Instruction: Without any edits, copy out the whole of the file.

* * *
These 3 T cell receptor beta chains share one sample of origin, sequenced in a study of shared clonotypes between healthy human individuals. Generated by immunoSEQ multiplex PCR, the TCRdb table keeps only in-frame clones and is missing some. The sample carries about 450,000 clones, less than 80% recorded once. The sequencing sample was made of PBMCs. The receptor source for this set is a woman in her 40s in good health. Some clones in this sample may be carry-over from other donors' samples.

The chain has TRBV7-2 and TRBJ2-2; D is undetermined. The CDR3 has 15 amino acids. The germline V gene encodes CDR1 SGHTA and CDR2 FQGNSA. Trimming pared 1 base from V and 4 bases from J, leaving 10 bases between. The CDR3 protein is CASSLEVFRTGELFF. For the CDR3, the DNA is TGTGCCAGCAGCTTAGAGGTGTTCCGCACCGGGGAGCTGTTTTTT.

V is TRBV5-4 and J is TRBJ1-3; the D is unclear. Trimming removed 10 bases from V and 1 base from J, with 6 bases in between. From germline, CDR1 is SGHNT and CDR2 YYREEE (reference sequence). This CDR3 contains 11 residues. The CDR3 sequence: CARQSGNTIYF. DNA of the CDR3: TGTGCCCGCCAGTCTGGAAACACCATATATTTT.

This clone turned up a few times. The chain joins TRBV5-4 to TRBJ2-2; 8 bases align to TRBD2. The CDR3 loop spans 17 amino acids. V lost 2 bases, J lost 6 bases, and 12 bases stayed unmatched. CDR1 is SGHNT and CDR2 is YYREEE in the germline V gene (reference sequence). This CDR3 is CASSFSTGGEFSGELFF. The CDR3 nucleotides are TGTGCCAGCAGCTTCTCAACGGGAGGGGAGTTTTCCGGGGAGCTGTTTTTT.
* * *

These 3 T cell receptor beta chains share one sample of origin, sequenced in a study of shared clonotypes between healthy human individuals. Generated by immunoSEQ multiplex PCR, the TCRdb table keeps only in-frame clones and is missing some. The sample carries about 450,000 clones, less than 80% recorded once. The sequencing sample was made of PBMCs. The receptor source for this set is a woman in her 40s in good health. Some clones in this sample may be carry-over from other donors' samples.

The chain has TRBV7-2 and TRBJ2-2; D is undetermined. The CDR3 has 15 amino acids. The germline V gene encodes CDR1 SGHTA and CDR2 FQGNSA. Trimming pared 1 base from V and 4 bases from J, leaving 10 bases between. The CDR3 protein is CASSLEVFRTGELFF. For the CDR3, the DNA is TGTGCCAGCAGCTTAGAGGTGTTCCGCACCGGGGAGCTGTTTTTT.

V is TRBV5-4 and J is TRBJ1-3; the D is unclear. Trimming removed 10 bases from V and 1 base from J, with 6 bases in between. From germline, CDR1 is SGHNT and CDR2 YYREEE (reference sequence). This CDR3 contains 11 residues. The CDR3 sequence: CARQSGNTIYF. DNA of the CDR3: TGTGCCCGCCAGTCTGGAAACACCATATATTTT.

This clone turned up a few times. The chain joins TRBV5-4 to TRBJ2-2; 8 bases align to TRBD2. The CDR3 loop spans 17 amino acids. V lost 2 bases, J lost 6 bases, and 12 bases stayed unmatched. CDR1 is SGHNT and CDR2 is YYREEE in the germline V gene (reference sequence). This CDR3 is CASSFSTGGEFSGELFF. The CDR3 nucleotides are TGTGCCAGCAGCTTCTCAACGGGAGGGGAGTTTTCCGGGGAGCTGTTTTTT.